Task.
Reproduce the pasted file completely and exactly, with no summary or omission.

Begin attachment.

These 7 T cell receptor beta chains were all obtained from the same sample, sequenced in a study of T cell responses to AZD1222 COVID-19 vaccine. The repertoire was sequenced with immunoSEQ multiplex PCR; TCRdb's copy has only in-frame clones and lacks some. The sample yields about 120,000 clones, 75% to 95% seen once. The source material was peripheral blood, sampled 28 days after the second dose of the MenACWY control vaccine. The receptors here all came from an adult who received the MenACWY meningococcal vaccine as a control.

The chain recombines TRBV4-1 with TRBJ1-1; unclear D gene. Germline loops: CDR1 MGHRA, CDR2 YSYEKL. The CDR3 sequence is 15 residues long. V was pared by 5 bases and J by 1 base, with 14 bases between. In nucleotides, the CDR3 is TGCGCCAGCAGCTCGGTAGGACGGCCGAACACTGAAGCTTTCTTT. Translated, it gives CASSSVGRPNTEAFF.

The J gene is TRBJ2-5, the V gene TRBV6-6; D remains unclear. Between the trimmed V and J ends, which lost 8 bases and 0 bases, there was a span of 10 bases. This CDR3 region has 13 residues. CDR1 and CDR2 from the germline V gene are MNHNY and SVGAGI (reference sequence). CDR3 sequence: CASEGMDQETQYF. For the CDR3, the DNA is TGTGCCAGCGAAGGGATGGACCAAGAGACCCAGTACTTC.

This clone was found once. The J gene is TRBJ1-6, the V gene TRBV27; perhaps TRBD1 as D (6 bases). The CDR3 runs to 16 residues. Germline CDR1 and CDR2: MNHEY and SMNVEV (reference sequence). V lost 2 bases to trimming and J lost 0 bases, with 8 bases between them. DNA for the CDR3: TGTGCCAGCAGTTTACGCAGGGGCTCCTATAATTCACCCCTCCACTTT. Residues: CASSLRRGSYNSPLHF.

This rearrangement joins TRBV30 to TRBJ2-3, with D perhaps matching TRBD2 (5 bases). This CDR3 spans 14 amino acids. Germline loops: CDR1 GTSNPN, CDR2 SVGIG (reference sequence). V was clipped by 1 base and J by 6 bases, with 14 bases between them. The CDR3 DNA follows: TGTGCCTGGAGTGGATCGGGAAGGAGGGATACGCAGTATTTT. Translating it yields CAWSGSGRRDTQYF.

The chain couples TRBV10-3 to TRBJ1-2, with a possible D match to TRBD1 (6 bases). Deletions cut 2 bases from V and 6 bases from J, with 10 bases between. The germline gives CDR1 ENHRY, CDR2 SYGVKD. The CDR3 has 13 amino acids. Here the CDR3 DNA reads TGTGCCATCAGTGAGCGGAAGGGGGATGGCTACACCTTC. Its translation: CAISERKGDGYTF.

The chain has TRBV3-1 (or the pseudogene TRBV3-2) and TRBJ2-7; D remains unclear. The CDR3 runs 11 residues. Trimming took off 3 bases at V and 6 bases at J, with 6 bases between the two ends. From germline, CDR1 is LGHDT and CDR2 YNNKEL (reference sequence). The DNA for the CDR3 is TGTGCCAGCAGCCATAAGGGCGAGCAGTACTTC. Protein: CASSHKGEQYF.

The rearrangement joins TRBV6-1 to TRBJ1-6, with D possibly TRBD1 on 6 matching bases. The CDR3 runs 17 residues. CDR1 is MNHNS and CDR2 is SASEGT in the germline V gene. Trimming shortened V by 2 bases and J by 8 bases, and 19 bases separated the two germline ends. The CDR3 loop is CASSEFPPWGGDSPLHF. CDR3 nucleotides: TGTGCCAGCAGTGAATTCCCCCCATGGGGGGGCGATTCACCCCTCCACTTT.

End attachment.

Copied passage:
These 7 T cell receptor beta chains were all obtained from the same sample, sequenced in a study of T cell responses to AZD1222 COVID-19 vaccine. The repertoire was sequenced with immunoSEQ multiplex PCR; TCRdb's copy has only in-frame clones and lacks some. The sample yields about 120,000 clones, 75% to 95% seen once. The source material was peripheral blood, sampled 28 days after the second dose of the MenACWY control vaccine. The receptors here all came from an adult who received the MenACWY meningococcal vaccine as a control.

The chain recombines TRBV4-1 with TRBJ1-1; unclear D gene. Germline loops: CDR1 MGHRA, CDR2 YSYEKL. The CDR3 sequence is 15 residues long. V was pared by 5 bases and J by 1 base, with 14 bases between. In nucleotides, the CDR3 is TGCGCCAGCAGCTCGGTAGGACGGCCGAACACTGAAGCTTTCTTT. Translated, it gives CASSSVGRPNTEAFF.

The J gene is TRBJ2-5, the V gene TRBV6-6; D remains unclear. Between the trimmed V and J ends, which lost 8 bases and 0 bases, there was a span of 10 bases. This CDR3 region has 13 residues. CDR1 and CDR2 from the germline V gene are MNHNY and SVGAGI (reference sequence). CDR3 sequence: CASEGMDQETQYF. For the CDR3, the DNA is TGTGCCAGCGAAGGGATGGACCAAGAGACCCAGTACTTC.

This clone was found once. The J gene is TRBJ1-6, the V gene TRBV27; perhaps TRBD1 as D (6 bases). The CDR3 runs to 16 residues. Germline CDR1 and CDR2: MNHEY and SMNVEV (reference sequence). V lost 2 bases to trimming and J lost 0 bases, with 8 bases between them. DNA for the CDR3: TGTGCCAGCAGTTTACGCAGGGGCTCCTATAATTCACCCCTCCACTTT. Residues: CASSLRRGSYNSPLHF.

This rearrangement joins TRBV30 to TRBJ2-3, with D perhaps matching TRBD2 (5 bases). This CDR3 spans 14 amino acids. Germline loops: CDR1 GTSNPN, CDR2 SVGIG (reference sequence). V was clipped by 1 base and J by 6 bases, with 14 bases between them. The CDR3 DNA follows: TGTGCCTGGAGTGGATCGGGAAGGAGGGATACGCAGTATTTT. Translating it yields CAWSGSGRRDTQYF.

The chain couples TRBV10-3 to TRBJ1-2, with a possible D match to TRBD1 (6 bases). Deletions cut 2 bases from V and 6 bases from J, with 10 bases between. The germline gives CDR1 ENHRY, CDR2 SYGVKD. The CDR3 has 13 amino acids. Here the CDR3 DNA reads TGTGCCATCAGTGAGCGGAAGGGGGATGGCTACACCTTC. Its translation: CAISERKGDGYTF.

The chain has TRBV3-1 (or the pseudogene TRBV3-2) and TRBJ2-7; D remains unclear. The CDR3 runs 11 residues. Trimming took off 3 bases at V and 6 bases at J, with 6 bases between the two ends. From germline, CDR1 is LGHDT and CDR2 YNNKEL (reference sequence). The DNA for the CDR3 is TGTGCCAGCAGCCATAAGGGCGAGCAGTACTTC. Protein: CASSHKGEQYF.

The rearrangement joins TRBV6-1 to TRBJ1-6, with D possibly TRBD1 on 6 matching bases. The CDR3 runs 17 residues. CDR1 is MNHNS and CDR2 is SASEGT in the germline V gene. Trimming shortened V by 2 bases and J by 8 bases, and 19 bases separated the two germline ends. The CDR3 loop is CASSEFPPWGGDSPLHF. CDR3 nucleotides: TGTGCCAGCAGTGAATTCCCCCCATGGGGGGGCGATTCACCCCTCCACTTT.